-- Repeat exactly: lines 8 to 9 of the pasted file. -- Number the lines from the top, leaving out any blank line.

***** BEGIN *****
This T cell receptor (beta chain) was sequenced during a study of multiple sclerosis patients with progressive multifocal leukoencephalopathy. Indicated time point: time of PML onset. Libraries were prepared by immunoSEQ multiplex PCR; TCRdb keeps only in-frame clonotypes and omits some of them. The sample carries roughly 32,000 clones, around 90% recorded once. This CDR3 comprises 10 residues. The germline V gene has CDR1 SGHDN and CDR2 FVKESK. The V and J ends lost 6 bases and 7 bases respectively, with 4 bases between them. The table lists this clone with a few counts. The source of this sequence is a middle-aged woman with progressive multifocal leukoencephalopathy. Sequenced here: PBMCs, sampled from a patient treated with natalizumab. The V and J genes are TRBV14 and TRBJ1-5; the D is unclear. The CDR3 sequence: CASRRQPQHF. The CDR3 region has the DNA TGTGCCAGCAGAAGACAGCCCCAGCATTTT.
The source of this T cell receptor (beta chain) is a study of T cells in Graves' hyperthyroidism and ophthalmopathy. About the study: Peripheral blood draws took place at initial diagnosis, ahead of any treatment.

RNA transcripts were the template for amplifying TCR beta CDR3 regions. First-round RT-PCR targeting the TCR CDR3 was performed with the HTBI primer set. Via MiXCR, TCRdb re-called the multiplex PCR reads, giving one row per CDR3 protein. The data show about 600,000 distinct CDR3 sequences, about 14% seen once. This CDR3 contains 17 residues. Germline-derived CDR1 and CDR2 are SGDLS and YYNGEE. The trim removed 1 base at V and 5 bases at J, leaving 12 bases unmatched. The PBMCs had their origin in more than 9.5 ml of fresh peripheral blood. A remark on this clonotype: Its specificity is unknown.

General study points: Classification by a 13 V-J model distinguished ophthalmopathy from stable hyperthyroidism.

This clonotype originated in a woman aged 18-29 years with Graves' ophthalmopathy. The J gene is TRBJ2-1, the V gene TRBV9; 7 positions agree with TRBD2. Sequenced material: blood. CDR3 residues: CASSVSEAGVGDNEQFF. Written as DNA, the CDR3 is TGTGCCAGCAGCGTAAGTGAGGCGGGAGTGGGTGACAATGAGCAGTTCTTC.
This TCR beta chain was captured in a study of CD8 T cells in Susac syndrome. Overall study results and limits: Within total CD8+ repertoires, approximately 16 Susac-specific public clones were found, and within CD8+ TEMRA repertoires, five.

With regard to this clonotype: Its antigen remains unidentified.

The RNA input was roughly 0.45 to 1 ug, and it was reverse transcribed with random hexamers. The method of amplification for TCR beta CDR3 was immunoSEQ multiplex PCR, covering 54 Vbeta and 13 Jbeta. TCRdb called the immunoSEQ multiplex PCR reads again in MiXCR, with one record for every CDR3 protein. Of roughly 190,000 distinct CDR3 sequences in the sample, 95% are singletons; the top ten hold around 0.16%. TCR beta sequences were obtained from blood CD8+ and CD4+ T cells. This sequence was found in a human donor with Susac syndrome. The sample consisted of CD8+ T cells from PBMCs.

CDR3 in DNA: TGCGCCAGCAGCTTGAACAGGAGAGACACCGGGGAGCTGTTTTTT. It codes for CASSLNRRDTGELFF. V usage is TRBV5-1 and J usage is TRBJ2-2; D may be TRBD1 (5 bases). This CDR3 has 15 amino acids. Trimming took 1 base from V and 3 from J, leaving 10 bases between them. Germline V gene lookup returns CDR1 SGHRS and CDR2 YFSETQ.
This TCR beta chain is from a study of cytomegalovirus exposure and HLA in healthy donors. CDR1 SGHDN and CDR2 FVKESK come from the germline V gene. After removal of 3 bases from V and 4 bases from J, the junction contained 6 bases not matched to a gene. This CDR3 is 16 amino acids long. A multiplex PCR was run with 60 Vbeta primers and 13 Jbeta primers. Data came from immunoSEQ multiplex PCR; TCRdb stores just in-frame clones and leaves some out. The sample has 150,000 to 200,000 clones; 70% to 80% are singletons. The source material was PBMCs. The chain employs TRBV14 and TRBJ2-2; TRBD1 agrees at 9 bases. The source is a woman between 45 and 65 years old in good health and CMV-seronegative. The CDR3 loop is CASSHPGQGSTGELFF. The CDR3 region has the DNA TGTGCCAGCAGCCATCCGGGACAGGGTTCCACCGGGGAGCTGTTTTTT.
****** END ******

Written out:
The RNA input was roughly 0.45 to 1 ug, and it was reverse transcribed with random hexamers. The method of amplification for TCR beta CDR3 was immunoSEQ multiplex PCR, covering 54 Vbeta and 13 Jbeta. TCRdb called the immunoSEQ multiplex PCR reads again in MiXCR, with one record for every CDR3 protein. Of roughly 190,000 distinct CDR3 sequences in the sample, 95% are singletons; the top ten hold around 0.16%. TCR beta sequences were obtained from blood CD8+ and CD4+ T cells. This sequence was found in a human donor with Susac syndrome. The sample consisted of CD8+ T cells from PBMCs.

CDR3 in DNA: TGCGCCAGCAGCTTGAACAGGAGAGACACCGGGGAGCTGTTTTTT. It codes for CASSLNRRDTGELFF. V usage is TRBV5-1 and J usage is TRBJ2-2; D may be TRBD1 (5 bases). This CDR3 has 15 amino acids. Trimming took 1 base from V and 3 from J, leaving 10 bases between them. Germline V gene lookup returns CDR1 SGHRS and CDR2 YFSETQ.